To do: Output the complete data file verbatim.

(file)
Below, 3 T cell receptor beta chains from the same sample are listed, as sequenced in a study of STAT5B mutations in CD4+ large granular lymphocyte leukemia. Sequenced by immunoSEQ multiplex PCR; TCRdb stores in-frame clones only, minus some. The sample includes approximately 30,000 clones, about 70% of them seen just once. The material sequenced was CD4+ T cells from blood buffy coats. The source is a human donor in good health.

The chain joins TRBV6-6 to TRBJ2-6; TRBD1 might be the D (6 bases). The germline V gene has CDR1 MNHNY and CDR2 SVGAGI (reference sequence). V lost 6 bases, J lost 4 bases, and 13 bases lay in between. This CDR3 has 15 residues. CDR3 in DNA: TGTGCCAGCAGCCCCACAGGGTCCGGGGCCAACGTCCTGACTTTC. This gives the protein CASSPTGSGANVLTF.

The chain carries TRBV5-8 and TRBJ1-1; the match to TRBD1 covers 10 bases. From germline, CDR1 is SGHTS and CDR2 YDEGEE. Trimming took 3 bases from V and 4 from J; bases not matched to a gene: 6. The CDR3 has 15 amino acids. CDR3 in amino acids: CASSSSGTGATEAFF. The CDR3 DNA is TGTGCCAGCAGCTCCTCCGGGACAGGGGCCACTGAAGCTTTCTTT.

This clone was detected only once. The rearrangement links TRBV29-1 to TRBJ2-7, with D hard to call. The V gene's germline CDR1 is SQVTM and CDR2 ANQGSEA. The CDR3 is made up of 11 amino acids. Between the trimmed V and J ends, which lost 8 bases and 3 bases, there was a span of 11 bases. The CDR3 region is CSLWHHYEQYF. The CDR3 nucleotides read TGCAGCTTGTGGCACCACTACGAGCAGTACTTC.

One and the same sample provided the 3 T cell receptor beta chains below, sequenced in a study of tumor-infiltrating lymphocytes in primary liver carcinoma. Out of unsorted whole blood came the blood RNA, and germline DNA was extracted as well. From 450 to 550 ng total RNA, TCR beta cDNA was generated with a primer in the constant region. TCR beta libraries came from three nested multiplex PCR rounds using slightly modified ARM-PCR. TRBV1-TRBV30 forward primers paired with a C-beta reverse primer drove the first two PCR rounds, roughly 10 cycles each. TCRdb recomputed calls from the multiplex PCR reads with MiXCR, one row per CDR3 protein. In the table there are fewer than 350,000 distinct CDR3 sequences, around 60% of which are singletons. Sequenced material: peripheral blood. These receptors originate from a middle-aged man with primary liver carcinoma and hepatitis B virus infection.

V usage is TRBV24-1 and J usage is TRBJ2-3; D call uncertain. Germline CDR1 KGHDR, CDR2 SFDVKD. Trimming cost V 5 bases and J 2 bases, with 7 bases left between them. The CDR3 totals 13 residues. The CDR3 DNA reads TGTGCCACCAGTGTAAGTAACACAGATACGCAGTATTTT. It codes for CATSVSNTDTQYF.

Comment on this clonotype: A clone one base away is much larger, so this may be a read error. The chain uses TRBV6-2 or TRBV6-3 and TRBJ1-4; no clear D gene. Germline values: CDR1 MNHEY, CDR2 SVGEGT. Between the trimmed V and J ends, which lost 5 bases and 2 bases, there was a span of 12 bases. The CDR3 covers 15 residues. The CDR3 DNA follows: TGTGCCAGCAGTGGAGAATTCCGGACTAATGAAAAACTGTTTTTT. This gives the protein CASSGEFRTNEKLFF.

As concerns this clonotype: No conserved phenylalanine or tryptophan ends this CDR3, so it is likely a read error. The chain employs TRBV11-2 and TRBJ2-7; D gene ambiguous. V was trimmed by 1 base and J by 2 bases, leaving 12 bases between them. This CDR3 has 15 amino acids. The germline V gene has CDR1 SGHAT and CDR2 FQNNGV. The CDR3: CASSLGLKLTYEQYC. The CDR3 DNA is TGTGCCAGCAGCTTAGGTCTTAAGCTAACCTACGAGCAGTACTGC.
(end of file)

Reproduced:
Below, 3 T cell receptor beta chains from the same sample are listed, as sequenced in a study of STAT5B mutations in CD4+ large granular lymphocyte leukemia. Sequenced by immunoSEQ multiplex PCR; TCRdb stores in-frame clones only, minus some. The sample includes approximately 30,000 clones, about 70% of them seen just once. The material sequenced was CD4+ T cells from blood buffy coats. The source is a human donor in good health.

The chain joins TRBV6-6 to TRBJ2-6; TRBD1 might be the D (6 bases). The germline V gene has CDR1 MNHNY and CDR2 SVGAGI (reference sequence). V lost 6 bases, J lost 4 bases, and 13 bases lay in between. This CDR3 has 15 residues. CDR3 in DNA: TGTGCCAGCAGCCCCACAGGGTCCGGGGCCAACGTCCTGACTTTC. This gives the protein CASSPTGSGANVLTF.

The chain carries TRBV5-8 and TRBJ1-1; the match to TRBD1 covers 10 bases. From germline, CDR1 is SGHTS and CDR2 YDEGEE. Trimming took 3 bases from V and 4 from J; bases not matched to a gene: 6. The CDR3 has 15 amino acids. CDR3 in amino acids: CASSSSGTGATEAFF. The CDR3 DNA is TGTGCCAGCAGCTCCTCCGGGACAGGGGCCACTGAAGCTTTCTTT.

This clone was detected only once. The rearrangement links TRBV29-1 to TRBJ2-7, with D hard to call. The V gene's germline CDR1 is SQVTM and CDR2 ANQGSEA. The CDR3 is made up of 11 amino acids. Between the trimmed V and J ends, which lost 8 bases and 3 bases, there was a span of 11 bases. The CDR3 region is CSLWHHYEQYF. The CDR3 nucleotides read TGCAGCTTGTGGCACCACTACGAGCAGTACTTC.

One and the same sample provided the 3 T cell receptor beta chains below, sequenced in a study of tumor-infiltrating lymphocytes in primary liver carcinoma. Out of unsorted whole blood came the blood RNA, and germline DNA was extracted as well. From 450 to 550 ng total RNA, TCR beta cDNA was generated with a primer in the constant region. TCR beta libraries came from three nested multiplex PCR rounds using slightly modified ARM-PCR. TRBV1-TRBV30 forward primers paired with a C-beta reverse primer drove the first two PCR rounds, roughly 10 cycles each. TCRdb recomputed calls from the multiplex PCR reads with MiXCR, one row per CDR3 protein. In the table there are fewer than 350,000 distinct CDR3 sequences, around 60% of which are singletons. Sequenced material: peripheral blood. These receptors originate from a middle-aged man with primary liver carcinoma and hepatitis B virus infection.

V usage is TRBV24-1 and J usage is TRBJ2-3; D call uncertain. Germline CDR1 KGHDR, CDR2 SFDVKD. Trimming cost V 5 bases and J 2 bases, with 7 bases left between them. The CDR3 totals 13 residues. The CDR3 DNA reads TGTGCCACCAGTGTAAGTAACACAGATACGCAGTATTTT. It codes for CATSVSNTDTQYF.

Comment on this clonotype: A clone one base away is much larger, so this may be a read error. The chain uses TRBV6-2 or TRBV6-3 and TRBJ1-4; no clear D gene. Germline values: CDR1 MNHEY, CDR2 SVGEGT. Between the trimmed V and J ends, which lost 5 bases and 2 bases, there was a span of 12 bases. The CDR3 covers 15 residues. The CDR3 DNA follows: TGTGCCAGCAGTGGAGAATTCCGGACTAATGAAAAACTGTTTTTT. This gives the protein CASSGEFRTNEKLFF.

As concerns this clonotype: No conserved phenylalanine or tryptophan ends this CDR3, so it is likely a read error. The chain employs TRBV11-2 and TRBJ2-7; D gene ambiguous. V was trimmed by 1 base and J by 2 bases, leaving 12 bases between them. This CDR3 has 15 amino acids. The germline V gene has CDR1 SGHAT and CDR2 FQNNGV. The CDR3: CASSLGLKLTYEQYC. The CDR3 DNA is TGTGCCAGCAGCTTAGGTCTTAAGCTAACCTACGAGCAGTACTGC.